European banks will continue to issue those kinds of CoCo instruments, but we certainly haven’t felt there is a huge demand for that type of capital from Asian banks. In terms of Asian issuance, I would expect it will be more focused on the T1 and T2 regulations.
Bryan Collins, Fidelity:To your earlier question, the addition of another layer of complexity and different triggers at different institutions I don’t think is helpful. The European market is large and sophisticated, so it’s quite efficient at being able to mark these at least in the secondary market whether or not they are mispriced in primary. From an investors’ perspective it does reduce your incentive to participate in the primary market because there’s a good chance the market will sort it out in secondary. The big picture here is that you’re moving further and further away from actually determining if XYZ bank is a good institution, and making these assumptions on rating agencies, secondary-market technicals and issues around the jurisdiction and the regulatory body. So, you’re moving further away from fundamental research to sort of tea-leaf reading about what various parties may be thinking. That detracts from the process.
Dominique Jooris, Goldman Sachs:I would maybe take the mirror argument. Ultimately, you look at these instruments as having been issued by a known financial institution with its own rating. What you’re looking at are the nuts and bolts of how the instruments have been structured. These instruments have evolved with rating agency treatment, regulators’ views, market appetite and tax analysis, and ultimately there is a degree of stabilisation in the secondary market because the thought leaders are able to trade the securities to where they like it. It’s not so much a market driven by fundamentals, but one where technical expertise is important, and the better analysts will be able to make outsized returns.
We’ve been discussing the difference between Basel II and Basel III securities and the migration of old securities into Basel III because of the resolution regime. I think we have to take a step back and consider the premium over senior bank debt. Do, I as an investor, have enough firepower to really understand these securities? You make a valid point about the early redemption clauses that effectively pull the spread rug from under your feet, and these instruments are going to have more volatility than senior bank debt. All of these need to be priced in. But there will be some arbitrage, some situations where the value of these securities over senior debt far exceeds the sum of the risks there.
Bryan Collins, Fidelity:From an active investor’s perspective, I would totally agree that you can then come in and overlay your expertise and sort the wheat from the chaff. Does it make them good instruments? That’s debatable. Does it make the risk-return on these instruments attractive for our investors? That’s also debatable. The more complex it gets, the more resources you have to put out, and if I’m dedicating a disproportionate amount of my time to understanding the fine print within these instruments to get 30bp pick-up, it’s debatable whether that additional value for money is there.
In a primary market perspective I have to ask the question: what incentive do I have to participate in an untested market with an untested instrument, differing language, and am I getting that premium? With the premiums on the securities that we have seen to date, that risk-return analysis is a challenged one.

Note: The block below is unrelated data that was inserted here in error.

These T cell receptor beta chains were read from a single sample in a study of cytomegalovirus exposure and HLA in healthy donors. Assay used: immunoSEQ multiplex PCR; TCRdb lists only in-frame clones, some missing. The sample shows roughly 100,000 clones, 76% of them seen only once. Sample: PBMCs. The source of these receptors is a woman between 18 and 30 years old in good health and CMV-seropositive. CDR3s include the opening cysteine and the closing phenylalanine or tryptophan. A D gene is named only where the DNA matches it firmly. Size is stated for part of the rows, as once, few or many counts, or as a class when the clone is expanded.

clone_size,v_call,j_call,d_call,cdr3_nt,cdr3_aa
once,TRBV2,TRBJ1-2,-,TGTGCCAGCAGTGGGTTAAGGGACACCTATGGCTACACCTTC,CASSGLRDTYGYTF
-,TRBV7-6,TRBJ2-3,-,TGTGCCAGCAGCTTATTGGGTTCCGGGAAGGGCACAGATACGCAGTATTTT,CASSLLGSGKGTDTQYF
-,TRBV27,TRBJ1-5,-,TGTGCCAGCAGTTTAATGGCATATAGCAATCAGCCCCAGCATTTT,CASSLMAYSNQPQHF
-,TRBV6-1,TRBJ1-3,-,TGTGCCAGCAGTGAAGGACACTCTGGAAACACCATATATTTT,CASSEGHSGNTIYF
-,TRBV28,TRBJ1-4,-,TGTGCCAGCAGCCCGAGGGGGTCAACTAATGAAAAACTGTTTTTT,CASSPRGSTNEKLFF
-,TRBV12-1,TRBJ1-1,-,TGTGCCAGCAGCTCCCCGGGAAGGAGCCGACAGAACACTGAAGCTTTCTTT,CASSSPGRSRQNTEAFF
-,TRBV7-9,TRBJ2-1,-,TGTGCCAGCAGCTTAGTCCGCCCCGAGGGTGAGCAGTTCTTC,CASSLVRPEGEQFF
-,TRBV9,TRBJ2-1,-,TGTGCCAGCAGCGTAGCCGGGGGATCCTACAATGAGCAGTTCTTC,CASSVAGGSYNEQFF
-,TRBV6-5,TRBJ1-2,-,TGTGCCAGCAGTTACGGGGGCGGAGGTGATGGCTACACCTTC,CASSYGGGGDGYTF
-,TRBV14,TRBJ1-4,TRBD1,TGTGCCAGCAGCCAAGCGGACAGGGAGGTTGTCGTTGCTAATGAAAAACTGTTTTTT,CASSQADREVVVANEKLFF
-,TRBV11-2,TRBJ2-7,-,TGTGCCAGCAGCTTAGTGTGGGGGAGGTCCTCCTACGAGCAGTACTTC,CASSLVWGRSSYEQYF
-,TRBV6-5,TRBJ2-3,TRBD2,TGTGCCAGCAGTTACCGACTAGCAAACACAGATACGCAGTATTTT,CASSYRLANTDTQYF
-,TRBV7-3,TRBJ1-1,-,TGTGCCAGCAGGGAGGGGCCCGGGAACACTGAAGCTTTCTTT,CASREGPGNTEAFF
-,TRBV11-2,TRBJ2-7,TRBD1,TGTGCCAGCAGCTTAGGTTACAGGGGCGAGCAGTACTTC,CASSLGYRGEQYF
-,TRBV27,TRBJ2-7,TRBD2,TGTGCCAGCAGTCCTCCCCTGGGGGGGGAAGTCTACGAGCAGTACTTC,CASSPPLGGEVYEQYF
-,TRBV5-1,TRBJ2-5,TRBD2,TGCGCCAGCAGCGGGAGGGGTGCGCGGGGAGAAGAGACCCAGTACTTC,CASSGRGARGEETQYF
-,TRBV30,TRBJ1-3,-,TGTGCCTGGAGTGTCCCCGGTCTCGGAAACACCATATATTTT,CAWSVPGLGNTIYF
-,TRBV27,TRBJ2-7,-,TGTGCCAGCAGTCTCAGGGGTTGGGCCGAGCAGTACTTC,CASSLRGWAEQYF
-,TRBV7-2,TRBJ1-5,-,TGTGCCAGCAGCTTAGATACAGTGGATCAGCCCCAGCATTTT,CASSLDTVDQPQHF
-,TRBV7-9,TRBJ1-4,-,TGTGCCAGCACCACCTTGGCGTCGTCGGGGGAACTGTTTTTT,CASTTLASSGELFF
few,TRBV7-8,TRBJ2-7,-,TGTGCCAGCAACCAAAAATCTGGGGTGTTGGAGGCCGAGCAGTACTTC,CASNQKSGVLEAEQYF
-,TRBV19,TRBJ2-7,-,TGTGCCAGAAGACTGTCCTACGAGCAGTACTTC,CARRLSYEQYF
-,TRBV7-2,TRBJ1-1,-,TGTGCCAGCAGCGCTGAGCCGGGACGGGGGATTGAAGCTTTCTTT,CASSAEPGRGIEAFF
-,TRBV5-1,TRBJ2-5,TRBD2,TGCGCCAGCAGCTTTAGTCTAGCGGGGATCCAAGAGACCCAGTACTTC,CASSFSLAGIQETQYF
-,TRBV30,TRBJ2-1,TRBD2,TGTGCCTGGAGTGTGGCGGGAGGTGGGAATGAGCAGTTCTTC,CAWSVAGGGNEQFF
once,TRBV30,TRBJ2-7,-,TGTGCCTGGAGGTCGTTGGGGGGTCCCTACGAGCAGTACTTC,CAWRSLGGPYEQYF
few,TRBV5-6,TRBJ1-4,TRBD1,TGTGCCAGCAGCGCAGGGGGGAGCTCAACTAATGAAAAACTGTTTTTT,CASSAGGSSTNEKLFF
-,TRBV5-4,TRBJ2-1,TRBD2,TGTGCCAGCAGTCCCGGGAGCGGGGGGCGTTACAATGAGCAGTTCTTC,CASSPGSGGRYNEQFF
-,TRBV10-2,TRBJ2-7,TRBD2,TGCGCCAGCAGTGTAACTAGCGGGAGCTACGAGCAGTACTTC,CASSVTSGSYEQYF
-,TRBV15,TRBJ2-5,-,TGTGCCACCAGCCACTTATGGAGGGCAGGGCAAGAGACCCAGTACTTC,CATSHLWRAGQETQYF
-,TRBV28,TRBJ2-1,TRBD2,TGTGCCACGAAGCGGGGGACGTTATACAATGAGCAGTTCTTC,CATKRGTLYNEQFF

IFR: Let’s bring Singapore in on that point. How do you decide whether these securities are worth your time?
Sumit Bhandari, BlackRock: I think this goes back to the earlier comments I made on price discovery. For institutional investors such as ourselves, what premium are we going to require for our investors? I totally agree with the comment that right now it’s insufficient because they are retail-targeted instruments with a home bias, and investors there tend to think that a UOB is well-capitalised and regulators are never going to impose losses on these instruments. We agree, at the moment, that where they are being priced is so far away from the zip code of what institutional investors, who have done their credit work and understand under what circumstances these instruments would bear a loss, would price them. We have not been involved in these so far.
David Lai, Eastspring:I agree that the complexity and uncertainty of these instruments is not very appealing to us at this moment, but going forward I think you will also see a bifurcation of the market. For the very strong banks I guess investors may not require a very big premium for these new instruments, because the chances that they will be bailed-in are very low, but for lower-tier banks the market will require more premium depending on the specific structure of the bond we are talking about. I think that will be the trend going forward.
Sean McNelis, HSBC: One of the concerns we hear, and we certainly make Asian banks aware of, is the potential glut of supply coming out of Europe into the Asian investor base – especially into the private banks. I’m interested to hear Ben’s views on this.
Ben Sy, JP Morgan Private Bank: I think three years ago, private banks were certainly big buyers for those European bank T1s. But there has been a big shift in the last 12 months. If you look at the recent deal from SocGen, I heard that Asian private banks only got 10% allocation. European T1 is becoming a more institutional market, and I think that’s a trend going forward.